"You can't prevent a criminal from having a gun," said Byron Chafin of rural Batesburg, who has a concealed carry permit. "A law-abiding citizen should have the right to protect themselves anywhere they go."


South Carolina's top law enforcement officer said allowing law-abiding citizens to carry concealed guns makes people feel safer and could deter an attack, and he has no problem with it.


"You've got to have a way to defend yourself," said State Law Enforcement Division chief Reggie Lloyd, a former judge and U.S. attorney, noting his strong belief that women especially need to arm themselves against attacks.


Other law enforcement officers say they're concerned about allowing people to carry concealed guns without training.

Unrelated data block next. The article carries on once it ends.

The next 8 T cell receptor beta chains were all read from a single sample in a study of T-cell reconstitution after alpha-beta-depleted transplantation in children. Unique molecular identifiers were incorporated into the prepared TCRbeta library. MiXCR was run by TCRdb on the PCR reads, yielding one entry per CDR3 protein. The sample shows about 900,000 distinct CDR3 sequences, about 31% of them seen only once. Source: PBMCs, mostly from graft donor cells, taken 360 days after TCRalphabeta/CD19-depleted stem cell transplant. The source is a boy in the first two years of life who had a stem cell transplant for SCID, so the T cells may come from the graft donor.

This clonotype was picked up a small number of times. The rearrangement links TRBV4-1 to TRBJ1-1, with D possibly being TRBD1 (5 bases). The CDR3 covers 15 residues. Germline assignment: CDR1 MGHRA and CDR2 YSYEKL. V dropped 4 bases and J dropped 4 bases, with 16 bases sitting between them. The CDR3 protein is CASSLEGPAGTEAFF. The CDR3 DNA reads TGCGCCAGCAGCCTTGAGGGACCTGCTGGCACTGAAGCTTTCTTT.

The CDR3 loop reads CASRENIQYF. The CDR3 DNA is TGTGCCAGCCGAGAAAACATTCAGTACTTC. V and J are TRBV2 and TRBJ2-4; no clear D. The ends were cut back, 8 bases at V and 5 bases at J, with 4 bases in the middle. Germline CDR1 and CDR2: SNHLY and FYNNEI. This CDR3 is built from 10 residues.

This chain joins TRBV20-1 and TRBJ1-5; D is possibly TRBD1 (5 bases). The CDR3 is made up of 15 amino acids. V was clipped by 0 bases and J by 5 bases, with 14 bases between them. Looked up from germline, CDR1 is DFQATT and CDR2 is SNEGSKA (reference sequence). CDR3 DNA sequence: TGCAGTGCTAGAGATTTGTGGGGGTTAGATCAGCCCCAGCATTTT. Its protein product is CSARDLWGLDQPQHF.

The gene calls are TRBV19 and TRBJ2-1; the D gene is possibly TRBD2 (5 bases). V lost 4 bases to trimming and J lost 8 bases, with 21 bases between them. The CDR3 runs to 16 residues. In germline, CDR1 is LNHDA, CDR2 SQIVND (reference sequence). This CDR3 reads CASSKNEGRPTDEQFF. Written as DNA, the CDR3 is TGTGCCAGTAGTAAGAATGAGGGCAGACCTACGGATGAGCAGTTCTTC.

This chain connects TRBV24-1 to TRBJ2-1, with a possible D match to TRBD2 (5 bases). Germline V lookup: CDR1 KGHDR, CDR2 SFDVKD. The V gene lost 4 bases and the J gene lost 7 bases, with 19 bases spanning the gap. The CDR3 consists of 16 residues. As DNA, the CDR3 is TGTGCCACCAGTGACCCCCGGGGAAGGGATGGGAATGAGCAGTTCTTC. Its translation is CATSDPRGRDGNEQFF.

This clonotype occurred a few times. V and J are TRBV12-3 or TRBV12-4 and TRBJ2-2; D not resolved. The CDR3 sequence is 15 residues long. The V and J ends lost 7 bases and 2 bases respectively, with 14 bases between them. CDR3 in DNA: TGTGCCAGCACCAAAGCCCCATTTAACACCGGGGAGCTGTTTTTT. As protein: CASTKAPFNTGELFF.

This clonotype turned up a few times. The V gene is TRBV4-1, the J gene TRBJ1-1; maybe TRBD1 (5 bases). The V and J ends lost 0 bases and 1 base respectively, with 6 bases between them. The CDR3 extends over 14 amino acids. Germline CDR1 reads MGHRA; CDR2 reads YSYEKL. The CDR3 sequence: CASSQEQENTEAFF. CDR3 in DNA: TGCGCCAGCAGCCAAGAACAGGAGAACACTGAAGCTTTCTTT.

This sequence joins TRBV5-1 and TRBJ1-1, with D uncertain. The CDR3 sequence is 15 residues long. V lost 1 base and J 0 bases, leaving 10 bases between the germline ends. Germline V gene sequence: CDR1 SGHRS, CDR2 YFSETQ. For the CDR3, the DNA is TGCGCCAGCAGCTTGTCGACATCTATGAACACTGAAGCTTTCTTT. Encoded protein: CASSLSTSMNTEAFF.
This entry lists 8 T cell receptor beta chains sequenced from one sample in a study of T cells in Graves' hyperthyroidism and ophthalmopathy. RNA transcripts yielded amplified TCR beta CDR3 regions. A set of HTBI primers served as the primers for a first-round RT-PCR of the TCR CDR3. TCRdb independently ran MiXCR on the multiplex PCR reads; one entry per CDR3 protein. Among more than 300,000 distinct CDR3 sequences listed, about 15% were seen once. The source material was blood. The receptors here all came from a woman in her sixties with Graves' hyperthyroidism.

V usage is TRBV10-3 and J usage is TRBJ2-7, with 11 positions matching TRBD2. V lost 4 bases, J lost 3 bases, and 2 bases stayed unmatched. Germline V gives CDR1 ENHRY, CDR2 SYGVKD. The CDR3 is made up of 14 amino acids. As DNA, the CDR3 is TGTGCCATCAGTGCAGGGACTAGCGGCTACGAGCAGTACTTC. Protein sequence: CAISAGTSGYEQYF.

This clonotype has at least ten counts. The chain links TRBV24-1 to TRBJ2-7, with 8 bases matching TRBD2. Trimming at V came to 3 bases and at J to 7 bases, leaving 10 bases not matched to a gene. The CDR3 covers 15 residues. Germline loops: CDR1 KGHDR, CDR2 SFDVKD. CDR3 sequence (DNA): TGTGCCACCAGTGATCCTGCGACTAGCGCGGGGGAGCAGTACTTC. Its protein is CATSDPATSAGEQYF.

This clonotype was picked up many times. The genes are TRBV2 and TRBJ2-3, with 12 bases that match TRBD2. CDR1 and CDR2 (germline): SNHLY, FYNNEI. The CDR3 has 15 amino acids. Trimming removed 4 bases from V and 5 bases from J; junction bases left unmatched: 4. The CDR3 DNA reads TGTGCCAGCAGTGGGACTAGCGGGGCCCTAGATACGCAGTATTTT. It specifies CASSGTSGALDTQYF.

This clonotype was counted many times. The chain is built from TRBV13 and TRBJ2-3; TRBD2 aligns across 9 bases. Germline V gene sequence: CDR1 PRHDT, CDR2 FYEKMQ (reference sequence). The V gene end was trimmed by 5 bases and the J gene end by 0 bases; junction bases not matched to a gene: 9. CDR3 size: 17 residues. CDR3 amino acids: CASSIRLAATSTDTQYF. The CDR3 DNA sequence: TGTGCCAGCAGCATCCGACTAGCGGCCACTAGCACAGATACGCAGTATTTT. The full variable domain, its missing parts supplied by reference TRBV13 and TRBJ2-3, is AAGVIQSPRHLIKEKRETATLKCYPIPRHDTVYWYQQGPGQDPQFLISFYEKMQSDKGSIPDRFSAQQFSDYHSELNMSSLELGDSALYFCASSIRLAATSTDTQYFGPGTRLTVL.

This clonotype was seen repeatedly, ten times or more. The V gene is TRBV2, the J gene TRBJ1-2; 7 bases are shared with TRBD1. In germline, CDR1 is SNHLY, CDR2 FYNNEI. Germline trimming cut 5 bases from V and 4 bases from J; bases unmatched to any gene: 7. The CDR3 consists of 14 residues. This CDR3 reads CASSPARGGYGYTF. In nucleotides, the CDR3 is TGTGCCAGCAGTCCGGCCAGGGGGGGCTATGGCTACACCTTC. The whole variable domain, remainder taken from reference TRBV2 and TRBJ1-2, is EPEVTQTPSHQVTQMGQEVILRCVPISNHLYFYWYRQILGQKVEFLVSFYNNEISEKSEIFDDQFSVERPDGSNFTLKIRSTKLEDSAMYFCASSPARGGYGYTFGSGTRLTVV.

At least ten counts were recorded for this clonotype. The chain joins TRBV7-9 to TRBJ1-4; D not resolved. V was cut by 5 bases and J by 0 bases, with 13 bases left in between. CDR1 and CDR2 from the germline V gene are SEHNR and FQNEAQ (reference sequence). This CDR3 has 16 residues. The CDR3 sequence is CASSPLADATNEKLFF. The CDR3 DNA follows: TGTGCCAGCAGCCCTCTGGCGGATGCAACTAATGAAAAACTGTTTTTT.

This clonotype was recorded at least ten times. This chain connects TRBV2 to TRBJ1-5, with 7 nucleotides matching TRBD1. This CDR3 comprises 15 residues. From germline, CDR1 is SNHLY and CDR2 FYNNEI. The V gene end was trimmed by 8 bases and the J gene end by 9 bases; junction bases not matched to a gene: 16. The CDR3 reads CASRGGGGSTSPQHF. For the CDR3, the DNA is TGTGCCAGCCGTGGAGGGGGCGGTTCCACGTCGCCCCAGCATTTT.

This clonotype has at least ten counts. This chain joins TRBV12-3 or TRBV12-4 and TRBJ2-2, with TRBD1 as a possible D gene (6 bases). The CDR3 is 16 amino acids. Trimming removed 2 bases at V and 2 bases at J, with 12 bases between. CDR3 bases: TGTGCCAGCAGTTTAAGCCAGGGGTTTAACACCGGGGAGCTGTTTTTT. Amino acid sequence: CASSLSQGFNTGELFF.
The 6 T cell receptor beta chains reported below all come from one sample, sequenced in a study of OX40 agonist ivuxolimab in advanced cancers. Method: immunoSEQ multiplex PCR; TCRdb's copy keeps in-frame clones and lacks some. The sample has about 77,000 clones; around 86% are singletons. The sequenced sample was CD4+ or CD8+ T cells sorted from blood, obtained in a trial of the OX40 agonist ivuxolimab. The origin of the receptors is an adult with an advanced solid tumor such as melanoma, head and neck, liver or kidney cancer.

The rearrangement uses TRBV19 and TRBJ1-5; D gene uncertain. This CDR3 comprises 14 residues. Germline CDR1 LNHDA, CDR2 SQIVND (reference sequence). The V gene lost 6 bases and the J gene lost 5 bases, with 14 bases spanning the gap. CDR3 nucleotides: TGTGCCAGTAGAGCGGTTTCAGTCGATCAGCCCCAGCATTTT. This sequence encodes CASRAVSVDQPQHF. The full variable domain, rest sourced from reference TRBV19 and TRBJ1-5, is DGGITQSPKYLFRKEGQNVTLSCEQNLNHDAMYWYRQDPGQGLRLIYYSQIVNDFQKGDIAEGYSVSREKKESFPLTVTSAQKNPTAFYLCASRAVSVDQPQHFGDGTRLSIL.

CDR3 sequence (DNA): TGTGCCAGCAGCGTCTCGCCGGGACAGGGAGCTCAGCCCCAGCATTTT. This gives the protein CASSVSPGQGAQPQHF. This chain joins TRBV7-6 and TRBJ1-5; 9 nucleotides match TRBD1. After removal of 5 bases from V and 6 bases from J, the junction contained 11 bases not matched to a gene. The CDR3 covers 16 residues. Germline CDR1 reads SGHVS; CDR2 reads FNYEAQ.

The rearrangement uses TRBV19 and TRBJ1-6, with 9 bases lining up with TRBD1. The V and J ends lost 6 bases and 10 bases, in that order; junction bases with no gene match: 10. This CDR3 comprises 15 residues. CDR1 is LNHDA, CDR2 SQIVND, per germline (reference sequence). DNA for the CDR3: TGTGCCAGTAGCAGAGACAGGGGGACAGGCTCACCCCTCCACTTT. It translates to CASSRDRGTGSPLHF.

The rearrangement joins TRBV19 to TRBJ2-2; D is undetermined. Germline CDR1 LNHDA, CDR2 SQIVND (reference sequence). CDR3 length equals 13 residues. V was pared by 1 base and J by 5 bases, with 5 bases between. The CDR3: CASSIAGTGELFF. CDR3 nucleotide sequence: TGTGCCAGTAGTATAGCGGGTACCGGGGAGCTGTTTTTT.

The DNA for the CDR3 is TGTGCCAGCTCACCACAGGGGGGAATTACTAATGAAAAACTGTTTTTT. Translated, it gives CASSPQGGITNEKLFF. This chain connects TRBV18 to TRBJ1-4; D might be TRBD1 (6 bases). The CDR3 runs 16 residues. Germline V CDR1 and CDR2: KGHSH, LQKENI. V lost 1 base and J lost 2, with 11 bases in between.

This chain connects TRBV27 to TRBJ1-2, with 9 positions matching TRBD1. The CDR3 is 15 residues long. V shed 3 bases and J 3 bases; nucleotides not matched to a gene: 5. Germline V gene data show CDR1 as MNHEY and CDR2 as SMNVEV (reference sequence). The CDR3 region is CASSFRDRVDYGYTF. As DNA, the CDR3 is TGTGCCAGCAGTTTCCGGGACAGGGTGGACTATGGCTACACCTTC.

"It's not that we're anti-gun-freedom," said Jarrod Bruder, executive director of the state Law Enforcement Officers Association. "We understand Second Amendment rights, but we want people to know how to use it."


As of Tuesday, 130,541 people in South Carolina hold permits to carry concealed weapons, according to SLED. The permitting process requires at least eight hours of training, which includes hitting 70 percent of targets with a handgun on a course that ranges from 3 to 25 yards, and education on gun safety and laws.


Opponents of the bill say that education piece is especially important.


Without it, people may assume they can carry a gun anywhere and could get in legal trouble, said Jeff Moore, executive director of the South Carolina Sheriffs' Association. He doubts people would read state gun laws on their own, which specify, for example, that guns are prohibited from school sporting events, bars, and government meetings, and businesses can ban them.